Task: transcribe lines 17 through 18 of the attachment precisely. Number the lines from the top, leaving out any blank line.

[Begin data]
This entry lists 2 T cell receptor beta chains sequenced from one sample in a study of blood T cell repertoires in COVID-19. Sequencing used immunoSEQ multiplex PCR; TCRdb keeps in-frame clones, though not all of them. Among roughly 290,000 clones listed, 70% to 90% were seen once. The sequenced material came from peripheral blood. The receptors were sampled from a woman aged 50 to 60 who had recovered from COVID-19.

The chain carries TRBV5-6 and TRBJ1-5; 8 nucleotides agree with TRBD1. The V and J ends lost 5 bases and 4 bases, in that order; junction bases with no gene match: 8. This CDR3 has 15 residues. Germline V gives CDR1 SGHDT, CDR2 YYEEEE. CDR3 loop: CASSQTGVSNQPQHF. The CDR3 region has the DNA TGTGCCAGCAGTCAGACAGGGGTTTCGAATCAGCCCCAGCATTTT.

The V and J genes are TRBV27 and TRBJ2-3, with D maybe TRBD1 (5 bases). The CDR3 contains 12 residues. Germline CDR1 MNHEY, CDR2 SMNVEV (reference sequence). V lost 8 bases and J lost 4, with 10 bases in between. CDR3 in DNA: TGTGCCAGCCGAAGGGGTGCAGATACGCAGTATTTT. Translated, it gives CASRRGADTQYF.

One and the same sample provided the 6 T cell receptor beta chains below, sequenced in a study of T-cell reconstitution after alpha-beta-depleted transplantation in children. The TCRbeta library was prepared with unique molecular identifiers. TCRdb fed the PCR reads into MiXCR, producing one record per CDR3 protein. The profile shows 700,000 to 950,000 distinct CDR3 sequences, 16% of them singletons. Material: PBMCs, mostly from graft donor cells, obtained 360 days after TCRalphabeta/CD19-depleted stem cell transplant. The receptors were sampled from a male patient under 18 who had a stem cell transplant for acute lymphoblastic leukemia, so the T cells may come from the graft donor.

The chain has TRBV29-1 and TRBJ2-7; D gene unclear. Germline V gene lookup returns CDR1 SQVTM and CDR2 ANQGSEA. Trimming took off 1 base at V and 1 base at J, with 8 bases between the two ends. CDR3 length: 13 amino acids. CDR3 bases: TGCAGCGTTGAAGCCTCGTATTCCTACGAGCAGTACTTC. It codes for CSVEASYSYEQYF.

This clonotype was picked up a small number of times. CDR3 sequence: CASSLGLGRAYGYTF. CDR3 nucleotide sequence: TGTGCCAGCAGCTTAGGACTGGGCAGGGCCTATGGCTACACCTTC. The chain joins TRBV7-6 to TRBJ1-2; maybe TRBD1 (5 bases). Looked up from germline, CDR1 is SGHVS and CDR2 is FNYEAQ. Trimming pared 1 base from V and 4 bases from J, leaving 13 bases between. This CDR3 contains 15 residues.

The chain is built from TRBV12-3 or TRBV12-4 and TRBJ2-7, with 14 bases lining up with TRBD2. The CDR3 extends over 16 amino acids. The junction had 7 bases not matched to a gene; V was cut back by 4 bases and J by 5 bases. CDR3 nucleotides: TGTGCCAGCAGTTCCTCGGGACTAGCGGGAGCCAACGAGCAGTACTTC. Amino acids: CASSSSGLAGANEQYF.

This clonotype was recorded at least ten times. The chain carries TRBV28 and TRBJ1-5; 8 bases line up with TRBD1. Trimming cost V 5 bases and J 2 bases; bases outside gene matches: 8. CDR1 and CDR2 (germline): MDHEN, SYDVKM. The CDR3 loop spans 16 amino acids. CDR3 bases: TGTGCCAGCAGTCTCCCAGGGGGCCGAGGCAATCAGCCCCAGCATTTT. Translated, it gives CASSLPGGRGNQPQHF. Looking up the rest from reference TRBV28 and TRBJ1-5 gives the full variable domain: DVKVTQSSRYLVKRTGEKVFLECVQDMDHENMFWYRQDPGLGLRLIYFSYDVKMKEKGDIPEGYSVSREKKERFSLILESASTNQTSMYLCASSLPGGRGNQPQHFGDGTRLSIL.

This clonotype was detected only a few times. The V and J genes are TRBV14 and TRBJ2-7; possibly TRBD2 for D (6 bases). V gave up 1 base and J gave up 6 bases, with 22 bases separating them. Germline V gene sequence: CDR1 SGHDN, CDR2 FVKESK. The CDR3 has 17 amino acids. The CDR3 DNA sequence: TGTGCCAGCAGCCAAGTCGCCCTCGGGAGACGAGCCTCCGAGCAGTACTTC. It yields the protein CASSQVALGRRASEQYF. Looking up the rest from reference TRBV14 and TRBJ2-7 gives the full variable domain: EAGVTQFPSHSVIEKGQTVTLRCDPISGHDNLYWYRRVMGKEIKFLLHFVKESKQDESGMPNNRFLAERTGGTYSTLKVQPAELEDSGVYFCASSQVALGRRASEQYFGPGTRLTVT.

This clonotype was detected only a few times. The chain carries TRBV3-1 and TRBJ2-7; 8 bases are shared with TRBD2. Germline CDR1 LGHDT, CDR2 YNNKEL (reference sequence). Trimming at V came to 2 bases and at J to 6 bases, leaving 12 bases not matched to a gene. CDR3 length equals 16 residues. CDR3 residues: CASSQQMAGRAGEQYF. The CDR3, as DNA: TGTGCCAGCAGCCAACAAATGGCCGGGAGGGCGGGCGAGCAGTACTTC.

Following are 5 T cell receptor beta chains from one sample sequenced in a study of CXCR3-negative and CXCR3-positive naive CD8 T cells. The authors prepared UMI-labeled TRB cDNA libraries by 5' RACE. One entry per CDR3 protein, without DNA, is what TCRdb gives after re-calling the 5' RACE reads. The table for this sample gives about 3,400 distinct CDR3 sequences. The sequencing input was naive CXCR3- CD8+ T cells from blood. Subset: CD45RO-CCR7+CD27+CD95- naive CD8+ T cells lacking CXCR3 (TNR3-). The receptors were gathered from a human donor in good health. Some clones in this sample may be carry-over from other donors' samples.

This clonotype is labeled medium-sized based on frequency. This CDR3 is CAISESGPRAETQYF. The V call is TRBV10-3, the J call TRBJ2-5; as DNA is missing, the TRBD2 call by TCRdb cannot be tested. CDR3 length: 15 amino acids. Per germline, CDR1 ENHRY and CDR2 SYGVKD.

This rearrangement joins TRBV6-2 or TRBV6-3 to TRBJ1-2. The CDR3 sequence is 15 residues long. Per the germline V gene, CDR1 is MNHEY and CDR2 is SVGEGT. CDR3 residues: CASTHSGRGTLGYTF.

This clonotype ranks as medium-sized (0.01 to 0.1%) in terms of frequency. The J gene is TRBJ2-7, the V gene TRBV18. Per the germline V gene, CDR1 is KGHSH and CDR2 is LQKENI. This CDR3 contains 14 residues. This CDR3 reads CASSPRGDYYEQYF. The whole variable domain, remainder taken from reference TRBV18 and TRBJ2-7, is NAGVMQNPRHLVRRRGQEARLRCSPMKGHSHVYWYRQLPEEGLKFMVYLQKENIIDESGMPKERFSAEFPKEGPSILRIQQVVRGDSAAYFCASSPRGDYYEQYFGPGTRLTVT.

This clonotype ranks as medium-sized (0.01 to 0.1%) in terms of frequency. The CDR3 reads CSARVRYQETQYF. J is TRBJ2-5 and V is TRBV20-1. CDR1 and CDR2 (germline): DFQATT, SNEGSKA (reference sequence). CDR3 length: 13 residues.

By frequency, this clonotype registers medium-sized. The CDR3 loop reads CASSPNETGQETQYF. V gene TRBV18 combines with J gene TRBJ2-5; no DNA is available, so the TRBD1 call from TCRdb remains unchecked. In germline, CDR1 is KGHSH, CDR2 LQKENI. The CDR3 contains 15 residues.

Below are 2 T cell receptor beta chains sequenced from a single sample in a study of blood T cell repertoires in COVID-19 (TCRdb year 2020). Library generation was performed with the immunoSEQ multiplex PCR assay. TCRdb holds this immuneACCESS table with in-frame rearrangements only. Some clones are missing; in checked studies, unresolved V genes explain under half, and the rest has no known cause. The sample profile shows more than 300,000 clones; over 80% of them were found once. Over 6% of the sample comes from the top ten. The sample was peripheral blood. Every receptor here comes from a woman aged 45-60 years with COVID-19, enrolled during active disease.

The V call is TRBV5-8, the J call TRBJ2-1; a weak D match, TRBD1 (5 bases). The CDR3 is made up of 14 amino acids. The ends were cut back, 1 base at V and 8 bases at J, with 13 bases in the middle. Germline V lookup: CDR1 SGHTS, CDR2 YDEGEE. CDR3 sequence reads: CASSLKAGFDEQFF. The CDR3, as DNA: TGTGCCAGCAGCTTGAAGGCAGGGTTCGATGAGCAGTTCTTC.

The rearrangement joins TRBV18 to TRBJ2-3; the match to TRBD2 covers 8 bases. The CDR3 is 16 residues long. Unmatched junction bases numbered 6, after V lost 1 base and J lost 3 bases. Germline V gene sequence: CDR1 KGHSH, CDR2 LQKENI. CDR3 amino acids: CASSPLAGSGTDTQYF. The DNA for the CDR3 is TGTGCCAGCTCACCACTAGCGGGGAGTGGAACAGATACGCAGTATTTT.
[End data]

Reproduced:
Below are 2 T cell receptor beta chains sequenced from a single sample in a study of blood T cell repertoires in COVID-19 (TCRdb year 2020). Library generation was performed with the immunoSEQ multiplex PCR assay. TCRdb holds this immuneACCESS table with in-frame rearrangements only. Some clones are missing; in checked studies, unresolved V genes explain under half, and the rest has no known cause. The sample profile shows more than 300,000 clones; over 80% of them were found once. Over 6% of the sample comes from the top ten. The sample was peripheral blood. Every receptor here comes from a woman aged 45-60 years with COVID-19, enrolled during active disease.

The V call is TRBV5-8, the J call TRBJ2-1; a weak D match, TRBD1 (5 bases). The CDR3 is made up of 14 amino acids. The ends were cut back, 1 base at V and 8 bases at J, with 13 bases in the middle. Germline V lookup: CDR1 SGHTS, CDR2 YDEGEE. CDR3 sequence reads: CASSLKAGFDEQFF. The CDR3, as DNA: TGTGCCAGCAGCTTGAAGGCAGGGTTCGATGAGCAGTTCTTC.